• Physical changes: Increase in weight and height, development of primary sexual characteristics and appearance of secondary sexual characteristics. It is important that the adolescent reappropriate the body, many do it through fashion, tattoos, piercing.
• Psychic changes: The way they perceive the world and experiences are influenced by:
• The ideal of the self: Imaginary constructions, conflicts on the personal and relational level.
• Updating of apparently overcome conflicts: conflicts from past eras are experienced, they are points that were not closed.
• Personal identity: It is where identification with peers or with ideas is established. The first with the external world and the second with himself, allows to believe the center of the world, where there is a certain intolerance to other opinions and confrontation as a way of relating to everything that involves law.
• Psychosexual changes: The sexual impulse is triggered leading to probative and experimentation behaviors. Auto-erotic sexuality, masturbation becomes a normal activity, falls in love and idealizations, the first sexual relationship occurs in some cases and even temporary homosexual relationships.
• Cognitive and moral changes: According to Jean Piaget, formal thinking develops, abstract thinking becomes conceptual, and is oriented towards the future. This formal thinking allows you to think about the existence of the other. According to Kohlberg, the adolescent acquires the post-conventional stage, the personal acceptance of moral principles is made on the basis of the internalization of universal ethical principles.
• Social changes: The most relevant is what happens to evolve from dependency to autonomy, both in decision-making and in social relationships. Society imposes on the adolescent a change of status (need for independence, autonomy). The adolescent takes greater distance from his parents and peers take greater importance, the activity being very important. Shared cultural elements are created, they begin to identify with the members of their group, language, beliefs and values take importance, they realize their professional skills and abilities.
• Development of the sense of identity according to Erikson, the adolescent’s task is to achieve the identity of the self that will define their awareness of who they are and where they are going. The body is the first organizer of identity.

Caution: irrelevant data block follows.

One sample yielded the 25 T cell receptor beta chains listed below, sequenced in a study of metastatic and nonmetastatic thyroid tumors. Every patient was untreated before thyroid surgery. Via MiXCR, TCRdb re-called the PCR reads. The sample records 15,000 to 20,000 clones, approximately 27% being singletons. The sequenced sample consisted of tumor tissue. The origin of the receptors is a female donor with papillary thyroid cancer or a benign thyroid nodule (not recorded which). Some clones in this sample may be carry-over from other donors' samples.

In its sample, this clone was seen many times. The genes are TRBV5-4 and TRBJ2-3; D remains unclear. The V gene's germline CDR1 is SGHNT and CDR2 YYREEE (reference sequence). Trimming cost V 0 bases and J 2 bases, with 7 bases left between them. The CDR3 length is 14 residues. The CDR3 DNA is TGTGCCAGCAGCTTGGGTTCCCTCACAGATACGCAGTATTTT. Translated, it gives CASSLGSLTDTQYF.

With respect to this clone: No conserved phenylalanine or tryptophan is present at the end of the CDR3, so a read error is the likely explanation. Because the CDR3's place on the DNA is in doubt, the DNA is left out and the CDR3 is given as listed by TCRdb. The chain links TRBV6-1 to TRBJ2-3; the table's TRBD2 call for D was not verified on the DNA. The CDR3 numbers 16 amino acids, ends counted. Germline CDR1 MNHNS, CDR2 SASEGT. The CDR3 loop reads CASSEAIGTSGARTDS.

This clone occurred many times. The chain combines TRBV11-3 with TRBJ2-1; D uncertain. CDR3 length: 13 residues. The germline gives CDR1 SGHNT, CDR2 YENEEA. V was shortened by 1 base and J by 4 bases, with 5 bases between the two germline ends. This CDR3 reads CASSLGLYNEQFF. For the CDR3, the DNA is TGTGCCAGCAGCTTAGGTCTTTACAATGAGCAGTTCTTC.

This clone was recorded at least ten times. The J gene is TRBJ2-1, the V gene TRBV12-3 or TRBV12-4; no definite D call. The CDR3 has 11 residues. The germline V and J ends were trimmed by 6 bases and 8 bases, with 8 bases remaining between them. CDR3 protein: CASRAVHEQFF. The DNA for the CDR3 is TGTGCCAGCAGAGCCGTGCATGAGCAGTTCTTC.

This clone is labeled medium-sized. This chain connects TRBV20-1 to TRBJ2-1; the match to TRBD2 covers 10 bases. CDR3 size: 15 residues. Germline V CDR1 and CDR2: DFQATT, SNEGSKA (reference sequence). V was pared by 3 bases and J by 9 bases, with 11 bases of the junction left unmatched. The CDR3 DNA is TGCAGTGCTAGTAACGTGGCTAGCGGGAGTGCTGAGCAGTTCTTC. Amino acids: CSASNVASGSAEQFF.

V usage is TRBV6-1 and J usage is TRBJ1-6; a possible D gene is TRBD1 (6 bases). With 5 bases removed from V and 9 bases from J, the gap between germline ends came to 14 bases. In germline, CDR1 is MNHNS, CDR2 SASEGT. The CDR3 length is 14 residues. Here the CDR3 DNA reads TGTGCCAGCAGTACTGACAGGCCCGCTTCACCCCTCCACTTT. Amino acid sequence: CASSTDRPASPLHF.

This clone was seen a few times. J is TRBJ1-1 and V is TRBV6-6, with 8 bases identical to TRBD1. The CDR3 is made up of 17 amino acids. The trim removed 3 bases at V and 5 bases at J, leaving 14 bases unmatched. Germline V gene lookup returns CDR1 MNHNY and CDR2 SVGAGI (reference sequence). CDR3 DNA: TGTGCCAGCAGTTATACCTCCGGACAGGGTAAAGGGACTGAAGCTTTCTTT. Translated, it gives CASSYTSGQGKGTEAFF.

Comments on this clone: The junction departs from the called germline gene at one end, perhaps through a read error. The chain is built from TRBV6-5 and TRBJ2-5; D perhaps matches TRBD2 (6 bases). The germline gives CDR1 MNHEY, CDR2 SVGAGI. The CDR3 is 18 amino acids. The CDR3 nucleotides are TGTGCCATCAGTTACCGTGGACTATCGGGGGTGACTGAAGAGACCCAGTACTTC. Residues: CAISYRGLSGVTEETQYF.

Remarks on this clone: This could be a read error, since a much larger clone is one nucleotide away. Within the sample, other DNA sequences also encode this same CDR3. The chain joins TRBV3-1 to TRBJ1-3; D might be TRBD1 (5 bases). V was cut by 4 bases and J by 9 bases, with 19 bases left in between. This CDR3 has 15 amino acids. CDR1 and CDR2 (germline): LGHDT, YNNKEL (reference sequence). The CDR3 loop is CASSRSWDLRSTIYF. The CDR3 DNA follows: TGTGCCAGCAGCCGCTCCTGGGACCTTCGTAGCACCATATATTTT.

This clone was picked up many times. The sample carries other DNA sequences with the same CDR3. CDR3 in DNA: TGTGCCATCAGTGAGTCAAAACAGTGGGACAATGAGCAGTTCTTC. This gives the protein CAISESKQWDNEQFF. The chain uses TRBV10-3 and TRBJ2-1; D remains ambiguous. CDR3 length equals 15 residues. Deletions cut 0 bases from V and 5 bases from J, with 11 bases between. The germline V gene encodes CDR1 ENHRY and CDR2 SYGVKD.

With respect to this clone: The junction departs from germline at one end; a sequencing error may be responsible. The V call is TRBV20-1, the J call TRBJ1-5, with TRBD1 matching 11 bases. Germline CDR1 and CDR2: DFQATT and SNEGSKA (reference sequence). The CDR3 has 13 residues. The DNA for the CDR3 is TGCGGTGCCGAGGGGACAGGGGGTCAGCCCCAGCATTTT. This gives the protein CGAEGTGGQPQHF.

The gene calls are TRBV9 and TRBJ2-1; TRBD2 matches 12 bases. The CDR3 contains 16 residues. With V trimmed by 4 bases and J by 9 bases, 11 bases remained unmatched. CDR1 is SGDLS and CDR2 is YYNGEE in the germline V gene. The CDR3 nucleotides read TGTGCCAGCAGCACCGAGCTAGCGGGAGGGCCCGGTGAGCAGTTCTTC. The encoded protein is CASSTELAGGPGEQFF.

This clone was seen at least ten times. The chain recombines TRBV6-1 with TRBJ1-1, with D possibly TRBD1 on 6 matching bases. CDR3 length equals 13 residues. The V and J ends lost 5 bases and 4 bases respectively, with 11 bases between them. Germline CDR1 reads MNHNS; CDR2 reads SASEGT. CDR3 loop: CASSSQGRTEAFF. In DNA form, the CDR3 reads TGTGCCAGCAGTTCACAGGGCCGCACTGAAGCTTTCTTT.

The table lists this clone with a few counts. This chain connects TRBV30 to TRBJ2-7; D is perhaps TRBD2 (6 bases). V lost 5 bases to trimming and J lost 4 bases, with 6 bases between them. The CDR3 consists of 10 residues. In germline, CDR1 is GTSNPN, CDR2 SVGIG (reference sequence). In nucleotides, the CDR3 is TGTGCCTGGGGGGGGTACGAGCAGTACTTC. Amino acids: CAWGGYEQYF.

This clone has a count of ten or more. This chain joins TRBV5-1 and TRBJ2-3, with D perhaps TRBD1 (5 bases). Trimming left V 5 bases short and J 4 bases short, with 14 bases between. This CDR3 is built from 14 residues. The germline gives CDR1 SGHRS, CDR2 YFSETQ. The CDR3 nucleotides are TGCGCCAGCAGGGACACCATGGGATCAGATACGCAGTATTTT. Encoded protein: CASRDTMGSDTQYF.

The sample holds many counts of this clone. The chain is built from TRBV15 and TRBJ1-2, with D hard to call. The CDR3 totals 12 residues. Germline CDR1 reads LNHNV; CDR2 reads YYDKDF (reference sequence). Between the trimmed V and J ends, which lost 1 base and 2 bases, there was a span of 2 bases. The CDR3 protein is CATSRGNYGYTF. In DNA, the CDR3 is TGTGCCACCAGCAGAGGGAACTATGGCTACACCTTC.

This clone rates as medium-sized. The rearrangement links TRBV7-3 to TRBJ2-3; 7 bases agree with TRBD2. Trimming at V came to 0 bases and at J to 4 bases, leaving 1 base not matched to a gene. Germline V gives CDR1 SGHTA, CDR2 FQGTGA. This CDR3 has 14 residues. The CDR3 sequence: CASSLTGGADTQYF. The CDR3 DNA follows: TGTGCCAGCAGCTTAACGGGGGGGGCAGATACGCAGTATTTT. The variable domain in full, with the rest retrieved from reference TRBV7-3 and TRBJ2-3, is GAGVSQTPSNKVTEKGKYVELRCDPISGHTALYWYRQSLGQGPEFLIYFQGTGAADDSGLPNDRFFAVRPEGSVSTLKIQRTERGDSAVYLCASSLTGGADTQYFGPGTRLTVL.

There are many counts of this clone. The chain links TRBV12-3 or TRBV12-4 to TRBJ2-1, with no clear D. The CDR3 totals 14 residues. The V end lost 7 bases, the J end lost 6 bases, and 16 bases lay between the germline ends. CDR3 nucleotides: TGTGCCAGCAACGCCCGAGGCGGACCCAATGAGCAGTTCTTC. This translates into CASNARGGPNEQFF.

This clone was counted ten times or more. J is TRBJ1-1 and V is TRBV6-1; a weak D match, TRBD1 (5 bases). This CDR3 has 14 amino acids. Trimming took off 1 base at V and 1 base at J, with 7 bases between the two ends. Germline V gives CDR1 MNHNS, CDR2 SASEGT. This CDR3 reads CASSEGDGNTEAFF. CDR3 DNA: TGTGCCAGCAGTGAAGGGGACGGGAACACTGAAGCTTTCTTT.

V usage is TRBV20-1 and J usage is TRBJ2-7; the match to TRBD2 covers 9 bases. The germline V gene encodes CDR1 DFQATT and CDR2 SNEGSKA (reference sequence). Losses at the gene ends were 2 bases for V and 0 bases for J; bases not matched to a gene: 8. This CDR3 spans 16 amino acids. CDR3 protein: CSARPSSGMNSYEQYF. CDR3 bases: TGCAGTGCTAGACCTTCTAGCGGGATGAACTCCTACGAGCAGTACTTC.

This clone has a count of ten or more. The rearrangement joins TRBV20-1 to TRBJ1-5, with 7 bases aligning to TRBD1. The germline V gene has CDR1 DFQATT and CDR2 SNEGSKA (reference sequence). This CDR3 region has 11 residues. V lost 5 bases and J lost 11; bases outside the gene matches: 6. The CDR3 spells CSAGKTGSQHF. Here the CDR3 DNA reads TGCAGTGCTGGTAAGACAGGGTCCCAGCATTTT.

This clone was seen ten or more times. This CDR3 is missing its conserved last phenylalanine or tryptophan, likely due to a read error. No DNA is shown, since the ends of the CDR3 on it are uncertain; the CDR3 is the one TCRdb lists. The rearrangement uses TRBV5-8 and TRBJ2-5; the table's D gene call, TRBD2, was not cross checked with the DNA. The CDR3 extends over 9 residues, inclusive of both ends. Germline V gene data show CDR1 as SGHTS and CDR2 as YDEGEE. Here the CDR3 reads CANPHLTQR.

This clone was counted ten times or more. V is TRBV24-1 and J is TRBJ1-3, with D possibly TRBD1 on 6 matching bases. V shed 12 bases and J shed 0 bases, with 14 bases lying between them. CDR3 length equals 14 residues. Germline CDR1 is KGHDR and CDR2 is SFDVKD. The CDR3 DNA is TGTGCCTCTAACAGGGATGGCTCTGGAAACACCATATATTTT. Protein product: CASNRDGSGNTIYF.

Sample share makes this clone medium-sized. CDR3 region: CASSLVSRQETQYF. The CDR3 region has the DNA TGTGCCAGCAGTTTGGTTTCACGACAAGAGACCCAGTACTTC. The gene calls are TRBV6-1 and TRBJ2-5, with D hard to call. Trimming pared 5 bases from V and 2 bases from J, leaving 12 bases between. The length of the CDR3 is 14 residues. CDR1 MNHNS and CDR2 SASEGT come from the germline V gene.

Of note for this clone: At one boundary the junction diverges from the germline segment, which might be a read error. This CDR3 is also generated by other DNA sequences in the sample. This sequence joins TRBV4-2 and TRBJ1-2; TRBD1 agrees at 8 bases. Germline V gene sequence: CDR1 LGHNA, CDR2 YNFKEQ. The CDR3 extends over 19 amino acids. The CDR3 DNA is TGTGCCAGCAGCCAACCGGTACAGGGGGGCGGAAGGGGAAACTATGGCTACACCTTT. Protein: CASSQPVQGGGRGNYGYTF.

(JJ Casas Rivero, 2005) They indicate that for many adolescence is not a normal stage of the development of an individual’s life, but rather that many see it as a pothole, as a life space where a human being sinks or floats towards the path of adulthood. They also refer that the physical and psychological functions are in their fullness: strength, reflexes, speed, memory, etc. These authors make a positive reference to the stage of adolescence where they put us lacking, but on the contrary, they show the amount of benefits that are obtained during this period, they limit that the adolescent enjoys more of the body, its movements, the food tastes better, the smells are deeper, the music is prettier, and the love is real. These authors show us that when children are given a secure attachment during their childhood, adolescence passes in a calm, creative and productive way, and that when we talk about the bumps or difficulties of adolescence we should rather focus on hereditary factors, parenting models, or environmental factors, but not to the stage itself because what is achieved with this is to generalize and label. These authors indicate that adolescence is classified as follows with some important characteristics:
Early adolescence: (11-13 years)
-Fast somatic growth.
-Appearance of secondary sexual characteristics
-Contact with the opposite sex begins in an exploratory way.
-You claim your own privacy
-The ability to think is concrete
-They do not perceive future implications of their present actions and decisions.
-Orientation is existentialist, narcissistic and selfish.
Middle adolescence: (14-17 years)
-Maturation and growth are practically complete
-They acquire 95% of the adult size
-The changes are slower, it is allowed to establish the body image.
-They are able to use abstract thinking, but during certain periods it becomes concrete again, it is variable specifically when it is under stress.